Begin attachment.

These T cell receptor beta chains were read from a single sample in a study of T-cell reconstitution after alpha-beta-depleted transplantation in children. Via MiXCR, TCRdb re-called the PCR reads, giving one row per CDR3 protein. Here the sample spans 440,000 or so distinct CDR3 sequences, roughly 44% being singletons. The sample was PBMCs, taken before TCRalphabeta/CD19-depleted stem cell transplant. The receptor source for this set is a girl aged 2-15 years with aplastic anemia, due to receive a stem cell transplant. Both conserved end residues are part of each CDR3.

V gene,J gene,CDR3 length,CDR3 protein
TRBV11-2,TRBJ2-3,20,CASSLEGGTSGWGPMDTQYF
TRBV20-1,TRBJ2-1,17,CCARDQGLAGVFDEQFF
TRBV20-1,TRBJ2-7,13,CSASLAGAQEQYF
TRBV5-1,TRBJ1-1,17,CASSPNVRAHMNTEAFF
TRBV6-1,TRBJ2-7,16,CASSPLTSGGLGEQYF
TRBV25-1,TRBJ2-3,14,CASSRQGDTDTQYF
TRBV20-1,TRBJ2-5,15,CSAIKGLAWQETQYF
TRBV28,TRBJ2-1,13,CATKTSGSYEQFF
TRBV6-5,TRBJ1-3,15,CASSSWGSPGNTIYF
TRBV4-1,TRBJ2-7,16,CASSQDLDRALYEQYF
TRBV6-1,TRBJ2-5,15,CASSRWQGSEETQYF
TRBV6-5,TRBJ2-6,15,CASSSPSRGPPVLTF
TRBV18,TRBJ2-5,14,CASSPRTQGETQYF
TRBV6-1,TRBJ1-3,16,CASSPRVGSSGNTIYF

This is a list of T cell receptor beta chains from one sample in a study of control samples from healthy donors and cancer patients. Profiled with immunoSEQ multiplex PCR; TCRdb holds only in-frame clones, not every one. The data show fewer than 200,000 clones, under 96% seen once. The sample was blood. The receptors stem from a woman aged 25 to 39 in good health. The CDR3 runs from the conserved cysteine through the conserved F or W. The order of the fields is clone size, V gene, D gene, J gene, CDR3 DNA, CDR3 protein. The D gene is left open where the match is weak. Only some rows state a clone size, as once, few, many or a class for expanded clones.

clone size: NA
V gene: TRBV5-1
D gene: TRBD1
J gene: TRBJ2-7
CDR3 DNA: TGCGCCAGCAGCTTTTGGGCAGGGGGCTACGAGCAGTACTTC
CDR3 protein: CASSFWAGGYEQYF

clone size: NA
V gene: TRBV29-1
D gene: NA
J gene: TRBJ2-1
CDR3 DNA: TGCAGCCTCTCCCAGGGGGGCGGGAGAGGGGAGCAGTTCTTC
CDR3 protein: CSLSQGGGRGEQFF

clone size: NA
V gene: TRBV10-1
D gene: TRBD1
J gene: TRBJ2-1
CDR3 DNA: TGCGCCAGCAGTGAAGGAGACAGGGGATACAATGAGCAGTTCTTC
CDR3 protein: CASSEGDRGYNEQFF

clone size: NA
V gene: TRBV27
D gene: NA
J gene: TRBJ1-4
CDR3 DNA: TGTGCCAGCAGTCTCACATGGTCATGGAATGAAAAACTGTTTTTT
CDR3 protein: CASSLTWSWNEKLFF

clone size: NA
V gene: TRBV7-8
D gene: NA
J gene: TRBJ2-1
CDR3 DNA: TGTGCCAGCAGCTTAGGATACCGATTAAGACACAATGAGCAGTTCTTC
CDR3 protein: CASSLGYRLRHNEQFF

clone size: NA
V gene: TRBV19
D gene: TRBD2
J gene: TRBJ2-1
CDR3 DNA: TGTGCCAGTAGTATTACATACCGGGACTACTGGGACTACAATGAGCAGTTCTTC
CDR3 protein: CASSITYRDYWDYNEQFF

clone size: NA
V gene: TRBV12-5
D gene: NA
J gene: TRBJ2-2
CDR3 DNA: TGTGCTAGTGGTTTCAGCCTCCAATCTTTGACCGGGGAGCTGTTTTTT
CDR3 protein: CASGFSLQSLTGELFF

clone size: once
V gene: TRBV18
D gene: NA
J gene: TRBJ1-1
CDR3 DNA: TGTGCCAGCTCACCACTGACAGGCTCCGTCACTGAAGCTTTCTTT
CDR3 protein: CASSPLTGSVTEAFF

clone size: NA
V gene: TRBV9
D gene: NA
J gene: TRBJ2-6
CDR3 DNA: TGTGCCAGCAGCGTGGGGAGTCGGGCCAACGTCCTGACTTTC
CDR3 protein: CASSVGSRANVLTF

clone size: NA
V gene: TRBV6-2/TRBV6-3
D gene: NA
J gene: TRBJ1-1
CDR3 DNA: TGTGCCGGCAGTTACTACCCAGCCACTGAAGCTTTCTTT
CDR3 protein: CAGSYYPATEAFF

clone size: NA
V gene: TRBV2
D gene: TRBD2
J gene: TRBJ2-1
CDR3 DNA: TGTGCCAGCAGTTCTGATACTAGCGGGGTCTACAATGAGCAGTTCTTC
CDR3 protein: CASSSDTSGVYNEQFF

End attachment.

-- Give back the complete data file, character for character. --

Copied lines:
These T cell receptor beta chains were read from a single sample in a study of T-cell reconstitution after alpha-beta-depleted transplantation in children. Via MiXCR, TCRdb re-called the PCR reads, giving one row per CDR3 protein. Here the sample spans 440,000 or so distinct CDR3 sequences, roughly 44% being singletons. The sample was PBMCs, taken before TCRalphabeta/CD19-depleted stem cell transplant. The receptor source for this set is a girl aged 2-15 years with aplastic anemia, due to receive a stem cell transplant. Both conserved end residues are part of each CDR3.

V gene,J gene,CDR3 length,CDR3 protein
TRBV11-2,TRBJ2-3,20,CASSLEGGTSGWGPMDTQYF
TRBV20-1,TRBJ2-1,17,CCARDQGLAGVFDEQFF
TRBV20-1,TRBJ2-7,13,CSASLAGAQEQYF
TRBV5-1,TRBJ1-1,17,CASSPNVRAHMNTEAFF
TRBV6-1,TRBJ2-7,16,CASSPLTSGGLGEQYF
TRBV25-1,TRBJ2-3,14,CASSRQGDTDTQYF
TRBV20-1,TRBJ2-5,15,CSAIKGLAWQETQYF
TRBV28,TRBJ2-1,13,CATKTSGSYEQFF
TRBV6-5,TRBJ1-3,15,CASSSWGSPGNTIYF
TRBV4-1,TRBJ2-7,16,CASSQDLDRALYEQYF
TRBV6-1,TRBJ2-5,15,CASSRWQGSEETQYF
TRBV6-5,TRBJ2-6,15,CASSSPSRGPPVLTF
TRBV18,TRBJ2-5,14,CASSPRTQGETQYF
TRBV6-1,TRBJ1-3,16,CASSPRVGSSGNTIYF

This is a list of T cell receptor beta chains from one sample in a study of control samples from healthy donors and cancer patients. Profiled with immunoSEQ multiplex PCR; TCRdb holds only in-frame clones, not every one. The data show fewer than 200,000 clones, under 96% seen once. The sample was blood. The receptors stem from a woman aged 25 to 39 in good health. The CDR3 runs from the conserved cysteine through the conserved F or W. The order of the fields is clone size, V gene, D gene, J gene, CDR3 DNA, CDR3 protein. The D gene is left open where the match is weak. Only some rows state a clone size, as once, few, many or a class for expanded clones.

clone size: NA
V gene: TRBV5-1
D gene: TRBD1
J gene: TRBJ2-7
CDR3 DNA: TGCGCCAGCAGCTTTTGGGCAGGGGGCTACGAGCAGTACTTC
CDR3 protein: CASSFWAGGYEQYF

clone size: NA
V gene: TRBV29-1
D gene: NA
J gene: TRBJ2-1
CDR3 DNA: TGCAGCCTCTCCCAGGGGGGCGGGAGAGGGGAGCAGTTCTTC
CDR3 protein: CSLSQGGGRGEQFF

clone size: NA
V gene: TRBV10-1
D gene: TRBD1
J gene: TRBJ2-1
CDR3 DNA: TGCGCCAGCAGTGAAGGAGACAGGGGATACAATGAGCAGTTCTTC
CDR3 protein: CASSEGDRGYNEQFF

clone size: NA
V gene: TRBV27
D gene: NA
J gene: TRBJ1-4
CDR3 DNA: TGTGCCAGCAGTCTCACATGGTCATGGAATGAAAAACTGTTTTTT
CDR3 protein: CASSLTWSWNEKLFF

clone size: NA
V gene: TRBV7-8
D gene: NA
J gene: TRBJ2-1
CDR3 DNA: TGTGCCAGCAGCTTAGGATACCGATTAAGACACAATGAGCAGTTCTTC
CDR3 protein: CASSLGYRLRHNEQFF

clone size: NA
V gene: TRBV19
D gene: TRBD2
J gene: TRBJ2-1
CDR3 DNA: TGTGCCAGTAGTATTACATACCGGGACTACTGGGACTACAATGAGCAGTTCTTC
CDR3 protein: CASSITYRDYWDYNEQFF

clone size: NA
V gene: TRBV12-5
D gene: NA
J gene: TRBJ2-2
CDR3 DNA: TGTGCTAGTGGTTTCAGCCTCCAATCTTTGACCGGGGAGCTGTTTTTT
CDR3 protein: CASGFSLQSLTGELFF

clone size: once
V gene: TRBV18
D gene: NA
J gene: TRBJ1-1
CDR3 DNA: TGTGCCAGCTCACCACTGACAGGCTCCGTCACTGAAGCTTTCTTT
CDR3 protein: CASSPLTGSVTEAFF

clone size: NA
V gene: TRBV9
D gene: NA
J gene: TRBJ2-6
CDR3 DNA: TGTGCCAGCAGCGTGGGGAGTCGGGCCAACGTCCTGACTTTC
CDR3 protein: CASSVGSRANVLTF

clone size: NA
V gene: TRBV6-2/TRBV6-3
D gene: NA
J gene: TRBJ1-1
CDR3 DNA: TGTGCCGGCAGTTACTACCCAGCCACTGAAGCTTTCTTT
CDR3 protein: CAGSYYPATEAFF

clone size: NA
V gene: TRBV2
D gene: TRBD2
J gene: TRBJ2-1
CDR3 DNA: TGTGCCAGCAGTTCTGATACTAGCGGGGTCTACAATGAGCAGTTCTTC
CDR3 protein: CASSSDTSGVYNEQFF